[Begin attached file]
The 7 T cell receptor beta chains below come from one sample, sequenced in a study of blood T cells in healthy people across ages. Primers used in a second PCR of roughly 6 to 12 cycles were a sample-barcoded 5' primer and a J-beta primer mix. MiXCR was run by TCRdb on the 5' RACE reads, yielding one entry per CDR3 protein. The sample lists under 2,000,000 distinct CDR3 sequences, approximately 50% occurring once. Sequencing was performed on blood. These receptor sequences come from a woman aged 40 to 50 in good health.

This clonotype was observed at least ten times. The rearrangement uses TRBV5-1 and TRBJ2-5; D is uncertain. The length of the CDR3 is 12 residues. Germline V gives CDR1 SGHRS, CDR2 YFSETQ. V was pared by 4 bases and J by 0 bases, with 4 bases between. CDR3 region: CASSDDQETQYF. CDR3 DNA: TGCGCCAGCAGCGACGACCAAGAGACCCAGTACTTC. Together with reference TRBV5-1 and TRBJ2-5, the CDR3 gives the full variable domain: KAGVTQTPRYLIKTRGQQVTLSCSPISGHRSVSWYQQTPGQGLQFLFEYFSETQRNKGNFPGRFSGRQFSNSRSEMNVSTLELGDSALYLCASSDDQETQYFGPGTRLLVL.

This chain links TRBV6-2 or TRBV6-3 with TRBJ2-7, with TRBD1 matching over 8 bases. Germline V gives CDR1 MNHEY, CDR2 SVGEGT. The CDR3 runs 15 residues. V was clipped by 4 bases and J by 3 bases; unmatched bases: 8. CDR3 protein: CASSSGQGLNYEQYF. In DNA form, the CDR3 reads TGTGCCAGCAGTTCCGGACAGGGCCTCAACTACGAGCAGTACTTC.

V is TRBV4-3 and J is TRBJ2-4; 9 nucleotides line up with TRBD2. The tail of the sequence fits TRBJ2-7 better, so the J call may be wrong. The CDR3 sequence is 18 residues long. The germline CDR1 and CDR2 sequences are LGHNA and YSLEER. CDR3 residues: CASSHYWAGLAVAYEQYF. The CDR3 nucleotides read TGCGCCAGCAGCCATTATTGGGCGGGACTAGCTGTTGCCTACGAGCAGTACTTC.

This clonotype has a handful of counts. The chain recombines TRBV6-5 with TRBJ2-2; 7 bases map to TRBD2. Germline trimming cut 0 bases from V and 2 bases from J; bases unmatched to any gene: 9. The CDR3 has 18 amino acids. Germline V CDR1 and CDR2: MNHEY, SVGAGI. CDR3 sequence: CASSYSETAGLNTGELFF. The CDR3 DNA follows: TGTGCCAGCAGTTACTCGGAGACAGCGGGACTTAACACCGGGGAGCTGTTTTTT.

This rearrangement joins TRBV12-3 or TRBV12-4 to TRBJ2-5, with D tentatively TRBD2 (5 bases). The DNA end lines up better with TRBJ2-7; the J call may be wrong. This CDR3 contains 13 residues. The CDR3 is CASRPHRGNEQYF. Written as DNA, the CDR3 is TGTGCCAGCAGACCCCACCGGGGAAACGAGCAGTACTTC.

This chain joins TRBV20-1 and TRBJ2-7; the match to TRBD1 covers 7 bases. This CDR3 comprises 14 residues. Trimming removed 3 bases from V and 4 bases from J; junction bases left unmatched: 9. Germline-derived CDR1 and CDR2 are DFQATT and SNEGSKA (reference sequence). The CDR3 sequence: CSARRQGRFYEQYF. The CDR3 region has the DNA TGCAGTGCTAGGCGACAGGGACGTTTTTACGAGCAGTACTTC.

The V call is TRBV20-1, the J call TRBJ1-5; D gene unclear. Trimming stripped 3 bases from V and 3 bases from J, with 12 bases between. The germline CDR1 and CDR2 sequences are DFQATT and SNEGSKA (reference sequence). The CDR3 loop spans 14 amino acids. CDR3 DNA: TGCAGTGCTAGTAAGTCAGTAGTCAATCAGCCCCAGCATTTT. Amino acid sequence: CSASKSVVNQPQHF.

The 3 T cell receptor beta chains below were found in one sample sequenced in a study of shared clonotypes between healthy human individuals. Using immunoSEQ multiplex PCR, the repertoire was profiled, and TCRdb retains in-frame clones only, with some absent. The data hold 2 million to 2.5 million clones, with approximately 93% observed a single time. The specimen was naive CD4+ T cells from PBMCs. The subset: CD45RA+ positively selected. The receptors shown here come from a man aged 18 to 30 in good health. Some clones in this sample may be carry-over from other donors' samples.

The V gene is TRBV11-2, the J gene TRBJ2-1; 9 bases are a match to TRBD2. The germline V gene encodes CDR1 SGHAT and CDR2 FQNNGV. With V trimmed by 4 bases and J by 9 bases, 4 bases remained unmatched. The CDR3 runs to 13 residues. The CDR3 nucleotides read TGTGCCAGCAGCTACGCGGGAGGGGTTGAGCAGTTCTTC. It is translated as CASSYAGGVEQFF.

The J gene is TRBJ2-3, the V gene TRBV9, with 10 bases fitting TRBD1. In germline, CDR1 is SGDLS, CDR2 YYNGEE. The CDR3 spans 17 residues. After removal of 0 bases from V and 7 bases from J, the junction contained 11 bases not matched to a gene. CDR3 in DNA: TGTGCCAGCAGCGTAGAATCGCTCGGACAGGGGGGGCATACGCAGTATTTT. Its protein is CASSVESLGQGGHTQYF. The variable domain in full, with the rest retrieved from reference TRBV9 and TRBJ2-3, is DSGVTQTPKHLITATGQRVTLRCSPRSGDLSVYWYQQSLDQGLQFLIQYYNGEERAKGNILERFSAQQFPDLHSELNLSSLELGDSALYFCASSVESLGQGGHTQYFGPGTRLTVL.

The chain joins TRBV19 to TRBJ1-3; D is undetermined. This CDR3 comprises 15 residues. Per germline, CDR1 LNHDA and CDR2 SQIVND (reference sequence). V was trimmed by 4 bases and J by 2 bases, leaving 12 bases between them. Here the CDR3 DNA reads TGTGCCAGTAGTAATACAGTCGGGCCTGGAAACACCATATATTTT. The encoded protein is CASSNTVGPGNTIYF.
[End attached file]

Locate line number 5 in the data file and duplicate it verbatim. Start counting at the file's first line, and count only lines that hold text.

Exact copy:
This clonotype has a handful of counts. The chain recombines TRBV6-5 with TRBJ2-2; 7 bases map to TRBD2. Germline trimming cut 0 bases from V and 2 bases from J; bases unmatched to any gene: 9. The CDR3 has 18 amino acids. Germline V CDR1 and CDR2: MNHEY, SVGAGI. CDR3 sequence: CASSYSETAGLNTGELFF. The CDR3 DNA follows: TGTGCCAGCAGTTACTCGGAGACAGCGGGACTTAACACCGGGGAGCTGTTTTTT.